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Lab 257 – Michael C. Carroll

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Leaked letter: Kinder Morgan broke rules for months during Trans Mountain Pipeline construction

This story was originally published by Canada’s National Observer and is reproduced here as part of the Climate Desk collaboration.

Kinder Morgan put fish, porpoises, sea lions and other marine life in danger during recent construction work near an oil terminal in Vancouver, says a leaked federal letter that warns the company could face prosecution for its violations.

The letter from the federal Fisheries and Oceans Department (DFO) notes that the company also went months without filing mandatory monitoring reports to the government and First Nations before federal officials noticed the Texas company was breaking the rules.

The department sent the warning to an executive at the company’s Canadian unit, Trans Mountain, in a letter dated June 6, 2018, and obtained by National Observer. That was just days after the Trudeau government announced a deal to take over the Trans Mountain pipeline expansion project and buy many of Kinder Morgan’s Canadian assets for 4.5 billion Canadian dollars ($3.4 billion).

It has prompted environmental lawyer Eugene Kung to raise this question: “Down the line, if the feds become the owner, what does it look like for them to prosecute themselves?”

Letter identifies four violations

The letter contrasts with recent assurances by the federal government that its officials have kept a close eye on the company and taken adequate measures through a “world-leading” plan to ensure that the Trans Mountain west coast pipeline and tanker expansion project will proceed without damaging the environment or public safety.

The Trudeau government approved the expansion project in November 2016, prompting fierce opposition from several affected First Nations and communities along its proposed route. But at the time, the government said that it was also imposing 157 conditions on Kinder Morgan, as recommended by the federal energy regulator, the National Energy Board (NEB), to ensure that the project would be safe. These conditions included requiring the company to obtain more than 1,000 federal, provincial, and municipal permits required for different stages of the construction.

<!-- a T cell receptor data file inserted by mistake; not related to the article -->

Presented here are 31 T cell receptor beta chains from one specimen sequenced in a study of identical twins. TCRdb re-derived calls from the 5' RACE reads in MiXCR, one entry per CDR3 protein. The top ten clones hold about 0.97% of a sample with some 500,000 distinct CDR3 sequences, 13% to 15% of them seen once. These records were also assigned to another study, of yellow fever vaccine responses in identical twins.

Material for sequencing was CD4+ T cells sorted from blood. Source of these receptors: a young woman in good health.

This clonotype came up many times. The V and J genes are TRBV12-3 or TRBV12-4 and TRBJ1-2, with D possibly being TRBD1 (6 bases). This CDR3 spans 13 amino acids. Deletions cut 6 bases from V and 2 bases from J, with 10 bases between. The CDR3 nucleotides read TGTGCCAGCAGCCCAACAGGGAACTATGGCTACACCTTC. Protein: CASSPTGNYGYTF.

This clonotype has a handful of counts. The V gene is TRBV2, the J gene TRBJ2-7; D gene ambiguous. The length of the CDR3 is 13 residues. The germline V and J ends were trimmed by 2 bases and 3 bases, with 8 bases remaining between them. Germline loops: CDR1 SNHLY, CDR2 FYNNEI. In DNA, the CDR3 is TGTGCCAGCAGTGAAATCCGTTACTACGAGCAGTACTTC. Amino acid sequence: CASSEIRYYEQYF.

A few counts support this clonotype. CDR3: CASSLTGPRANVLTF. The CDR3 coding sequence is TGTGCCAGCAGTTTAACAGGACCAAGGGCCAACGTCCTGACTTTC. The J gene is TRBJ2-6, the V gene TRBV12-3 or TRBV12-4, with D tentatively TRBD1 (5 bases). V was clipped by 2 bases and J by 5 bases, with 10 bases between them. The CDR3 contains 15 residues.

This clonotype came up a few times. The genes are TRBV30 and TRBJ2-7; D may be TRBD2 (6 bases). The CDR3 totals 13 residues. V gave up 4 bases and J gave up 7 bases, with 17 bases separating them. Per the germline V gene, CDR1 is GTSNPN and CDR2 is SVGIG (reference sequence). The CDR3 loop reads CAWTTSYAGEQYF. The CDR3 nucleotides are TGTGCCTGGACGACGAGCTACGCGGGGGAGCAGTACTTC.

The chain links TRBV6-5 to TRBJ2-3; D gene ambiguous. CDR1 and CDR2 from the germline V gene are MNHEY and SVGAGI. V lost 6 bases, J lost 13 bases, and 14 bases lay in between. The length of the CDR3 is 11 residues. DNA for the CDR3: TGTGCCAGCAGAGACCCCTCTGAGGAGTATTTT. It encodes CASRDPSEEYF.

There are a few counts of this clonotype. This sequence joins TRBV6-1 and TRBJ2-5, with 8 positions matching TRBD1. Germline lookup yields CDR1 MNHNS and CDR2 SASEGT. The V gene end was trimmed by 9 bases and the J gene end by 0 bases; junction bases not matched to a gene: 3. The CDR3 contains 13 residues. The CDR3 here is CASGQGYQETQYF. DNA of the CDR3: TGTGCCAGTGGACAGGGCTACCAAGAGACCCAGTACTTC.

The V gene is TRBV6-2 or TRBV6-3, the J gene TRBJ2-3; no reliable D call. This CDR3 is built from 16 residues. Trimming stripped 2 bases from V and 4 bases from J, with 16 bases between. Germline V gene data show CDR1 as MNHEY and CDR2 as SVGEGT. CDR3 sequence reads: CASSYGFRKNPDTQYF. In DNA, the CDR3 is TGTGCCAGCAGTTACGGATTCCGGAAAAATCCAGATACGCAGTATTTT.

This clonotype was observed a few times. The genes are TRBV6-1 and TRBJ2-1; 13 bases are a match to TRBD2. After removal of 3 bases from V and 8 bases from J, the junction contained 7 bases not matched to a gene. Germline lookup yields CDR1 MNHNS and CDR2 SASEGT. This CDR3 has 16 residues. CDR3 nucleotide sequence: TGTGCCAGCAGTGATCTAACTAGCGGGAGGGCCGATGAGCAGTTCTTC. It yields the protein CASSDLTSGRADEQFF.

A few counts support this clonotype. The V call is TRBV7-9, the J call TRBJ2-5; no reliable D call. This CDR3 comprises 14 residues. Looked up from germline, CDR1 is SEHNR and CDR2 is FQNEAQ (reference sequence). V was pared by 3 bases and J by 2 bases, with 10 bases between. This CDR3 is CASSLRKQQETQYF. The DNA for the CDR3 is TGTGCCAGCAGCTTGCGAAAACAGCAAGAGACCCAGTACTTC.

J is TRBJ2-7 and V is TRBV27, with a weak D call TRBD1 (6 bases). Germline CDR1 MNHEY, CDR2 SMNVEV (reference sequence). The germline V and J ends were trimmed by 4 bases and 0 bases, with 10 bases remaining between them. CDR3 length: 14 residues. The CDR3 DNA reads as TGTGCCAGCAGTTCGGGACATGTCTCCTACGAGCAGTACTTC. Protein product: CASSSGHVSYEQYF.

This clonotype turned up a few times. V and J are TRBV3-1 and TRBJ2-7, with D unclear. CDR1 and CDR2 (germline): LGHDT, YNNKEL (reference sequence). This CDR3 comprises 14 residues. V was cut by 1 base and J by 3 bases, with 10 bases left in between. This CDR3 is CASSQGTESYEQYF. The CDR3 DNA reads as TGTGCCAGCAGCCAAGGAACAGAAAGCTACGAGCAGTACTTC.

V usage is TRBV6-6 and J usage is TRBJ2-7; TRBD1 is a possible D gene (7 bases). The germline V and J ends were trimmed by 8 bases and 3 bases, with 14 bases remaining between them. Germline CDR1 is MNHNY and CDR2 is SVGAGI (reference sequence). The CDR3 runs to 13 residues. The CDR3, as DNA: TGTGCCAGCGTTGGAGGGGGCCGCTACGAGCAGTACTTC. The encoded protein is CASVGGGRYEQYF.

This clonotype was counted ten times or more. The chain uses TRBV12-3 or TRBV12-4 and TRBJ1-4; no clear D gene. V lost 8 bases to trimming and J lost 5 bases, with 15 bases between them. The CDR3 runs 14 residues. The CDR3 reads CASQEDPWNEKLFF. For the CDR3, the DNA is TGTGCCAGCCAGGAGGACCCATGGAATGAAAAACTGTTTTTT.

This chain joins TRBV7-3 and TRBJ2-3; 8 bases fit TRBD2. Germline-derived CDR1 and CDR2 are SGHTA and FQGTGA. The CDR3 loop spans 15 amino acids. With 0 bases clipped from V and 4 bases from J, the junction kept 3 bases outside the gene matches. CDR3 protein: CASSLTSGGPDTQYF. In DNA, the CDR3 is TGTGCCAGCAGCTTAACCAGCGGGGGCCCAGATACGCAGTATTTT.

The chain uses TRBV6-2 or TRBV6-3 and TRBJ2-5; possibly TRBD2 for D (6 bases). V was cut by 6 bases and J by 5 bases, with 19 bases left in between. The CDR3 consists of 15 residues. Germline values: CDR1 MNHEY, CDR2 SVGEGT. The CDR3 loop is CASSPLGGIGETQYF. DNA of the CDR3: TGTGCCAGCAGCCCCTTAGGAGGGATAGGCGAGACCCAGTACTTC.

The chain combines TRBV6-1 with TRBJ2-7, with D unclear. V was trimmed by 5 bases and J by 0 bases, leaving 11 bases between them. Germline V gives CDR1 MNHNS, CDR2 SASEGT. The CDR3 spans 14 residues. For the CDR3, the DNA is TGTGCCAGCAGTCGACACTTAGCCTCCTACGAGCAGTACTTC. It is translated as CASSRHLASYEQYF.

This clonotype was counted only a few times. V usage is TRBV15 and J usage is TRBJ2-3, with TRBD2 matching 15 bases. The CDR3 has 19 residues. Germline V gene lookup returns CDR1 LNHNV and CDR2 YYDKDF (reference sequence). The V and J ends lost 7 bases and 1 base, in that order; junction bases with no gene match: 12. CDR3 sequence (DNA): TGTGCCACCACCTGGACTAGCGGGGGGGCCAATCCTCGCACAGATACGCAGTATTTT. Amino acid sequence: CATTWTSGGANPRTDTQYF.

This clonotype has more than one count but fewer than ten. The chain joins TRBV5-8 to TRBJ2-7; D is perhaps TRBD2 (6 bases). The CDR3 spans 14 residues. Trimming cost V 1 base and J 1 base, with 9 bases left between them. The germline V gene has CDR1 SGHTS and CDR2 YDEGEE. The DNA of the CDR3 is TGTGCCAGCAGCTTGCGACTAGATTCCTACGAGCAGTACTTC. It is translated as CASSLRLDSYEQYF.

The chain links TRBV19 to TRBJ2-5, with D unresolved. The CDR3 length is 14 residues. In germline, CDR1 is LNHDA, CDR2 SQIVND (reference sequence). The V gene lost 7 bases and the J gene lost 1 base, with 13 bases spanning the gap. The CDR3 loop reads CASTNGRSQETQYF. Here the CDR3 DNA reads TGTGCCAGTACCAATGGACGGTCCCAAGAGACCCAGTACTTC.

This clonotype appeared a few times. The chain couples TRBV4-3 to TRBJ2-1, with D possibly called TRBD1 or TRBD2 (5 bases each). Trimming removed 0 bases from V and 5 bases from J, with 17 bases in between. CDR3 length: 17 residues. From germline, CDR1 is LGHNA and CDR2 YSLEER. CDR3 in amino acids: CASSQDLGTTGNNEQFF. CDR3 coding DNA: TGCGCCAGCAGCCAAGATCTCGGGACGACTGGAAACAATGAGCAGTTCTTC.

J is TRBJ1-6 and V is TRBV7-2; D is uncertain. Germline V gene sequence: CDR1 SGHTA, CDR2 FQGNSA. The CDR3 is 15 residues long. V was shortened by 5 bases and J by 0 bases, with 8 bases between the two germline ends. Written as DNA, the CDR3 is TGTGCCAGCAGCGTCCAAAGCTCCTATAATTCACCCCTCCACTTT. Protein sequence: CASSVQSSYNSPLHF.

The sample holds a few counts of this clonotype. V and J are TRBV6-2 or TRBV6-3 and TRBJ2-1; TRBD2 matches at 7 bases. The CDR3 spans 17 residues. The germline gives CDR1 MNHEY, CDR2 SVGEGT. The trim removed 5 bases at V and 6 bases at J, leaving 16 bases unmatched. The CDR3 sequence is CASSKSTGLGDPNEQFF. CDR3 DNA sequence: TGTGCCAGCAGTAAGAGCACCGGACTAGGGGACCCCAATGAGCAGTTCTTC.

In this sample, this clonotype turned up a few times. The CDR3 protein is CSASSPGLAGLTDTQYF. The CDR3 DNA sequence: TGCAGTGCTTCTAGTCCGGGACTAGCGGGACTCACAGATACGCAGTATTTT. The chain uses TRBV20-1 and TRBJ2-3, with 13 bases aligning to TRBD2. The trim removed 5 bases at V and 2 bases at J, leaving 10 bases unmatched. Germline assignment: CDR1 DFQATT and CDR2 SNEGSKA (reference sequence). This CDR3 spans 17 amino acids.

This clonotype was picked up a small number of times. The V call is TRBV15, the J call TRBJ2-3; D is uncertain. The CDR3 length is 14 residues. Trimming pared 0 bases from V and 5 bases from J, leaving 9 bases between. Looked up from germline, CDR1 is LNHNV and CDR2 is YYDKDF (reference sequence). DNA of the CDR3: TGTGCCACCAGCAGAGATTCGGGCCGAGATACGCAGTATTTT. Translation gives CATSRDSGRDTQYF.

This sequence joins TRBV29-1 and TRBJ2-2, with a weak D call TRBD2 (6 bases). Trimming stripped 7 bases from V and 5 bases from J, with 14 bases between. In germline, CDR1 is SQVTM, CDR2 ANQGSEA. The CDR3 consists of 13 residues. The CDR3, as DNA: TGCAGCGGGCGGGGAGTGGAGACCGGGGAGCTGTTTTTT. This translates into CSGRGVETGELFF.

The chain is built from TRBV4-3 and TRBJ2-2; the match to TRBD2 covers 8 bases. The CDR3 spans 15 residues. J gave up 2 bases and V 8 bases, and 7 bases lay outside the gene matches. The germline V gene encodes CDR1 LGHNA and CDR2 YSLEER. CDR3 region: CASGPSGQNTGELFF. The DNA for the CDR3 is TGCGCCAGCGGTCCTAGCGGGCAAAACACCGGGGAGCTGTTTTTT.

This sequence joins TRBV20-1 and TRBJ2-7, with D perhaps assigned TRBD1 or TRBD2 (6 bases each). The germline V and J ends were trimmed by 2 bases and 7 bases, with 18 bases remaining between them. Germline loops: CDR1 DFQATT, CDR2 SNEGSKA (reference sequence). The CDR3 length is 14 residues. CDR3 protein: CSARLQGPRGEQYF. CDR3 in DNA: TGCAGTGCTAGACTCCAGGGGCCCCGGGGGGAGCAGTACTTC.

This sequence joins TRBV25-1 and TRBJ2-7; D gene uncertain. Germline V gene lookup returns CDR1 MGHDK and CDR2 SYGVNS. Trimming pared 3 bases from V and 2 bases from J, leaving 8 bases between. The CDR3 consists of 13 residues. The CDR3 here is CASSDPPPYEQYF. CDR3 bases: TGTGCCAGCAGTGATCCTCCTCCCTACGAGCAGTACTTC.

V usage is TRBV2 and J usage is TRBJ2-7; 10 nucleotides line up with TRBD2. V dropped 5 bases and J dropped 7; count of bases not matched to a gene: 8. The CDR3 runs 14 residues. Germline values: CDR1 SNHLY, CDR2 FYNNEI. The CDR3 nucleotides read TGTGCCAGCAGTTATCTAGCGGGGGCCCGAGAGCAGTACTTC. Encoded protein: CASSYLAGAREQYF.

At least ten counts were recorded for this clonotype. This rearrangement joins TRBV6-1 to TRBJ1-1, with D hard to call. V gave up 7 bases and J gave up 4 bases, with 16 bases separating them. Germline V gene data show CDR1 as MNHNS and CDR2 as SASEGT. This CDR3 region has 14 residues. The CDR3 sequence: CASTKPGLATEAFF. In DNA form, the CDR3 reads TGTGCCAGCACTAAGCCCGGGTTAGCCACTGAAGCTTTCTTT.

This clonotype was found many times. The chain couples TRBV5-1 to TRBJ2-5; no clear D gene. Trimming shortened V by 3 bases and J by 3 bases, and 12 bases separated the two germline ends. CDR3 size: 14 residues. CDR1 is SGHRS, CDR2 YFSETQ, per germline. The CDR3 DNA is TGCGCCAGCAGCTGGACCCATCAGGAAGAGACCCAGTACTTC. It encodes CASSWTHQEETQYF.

The fisheries department gave Trans Mountain permission to begin some expansion work on its Westridge Marine Terminal on Sept. 8, 2017, provided that it meet a number of safety and environmental conditions. Noncompliance would contravene a major Canadian environmental law, the federal Fisheries Act, that is used to protect bodies of water inhabited by marine species.

The warning letter identifies four different violations related to pile driving during expansion work on the Burrard Inlet in the metro Vancouver region near the Kinder Morgan terminal between January and May 2018. The company exceeded safe underwater noise limits for such marine species as the harbor porpoise and the Steller sea lion as it proceeded with the pile driving activity, according to a separate email sent by the federal department to members of an Indigenous Advisory and Monitoring Committee that was set up to keep tabs on the project.

The letter also noted that the company failed to file required construction monitoring reports to the federal department and members of the special committee, including First Nations representatives, for three consecutive months, from January to March. The department said in the letter, sent to Trans Mountain vice president David Safari, that it only noticed that Trans Mountain wasn’t filing its mandatory reports after email correspondence with the company on April 26, 2018.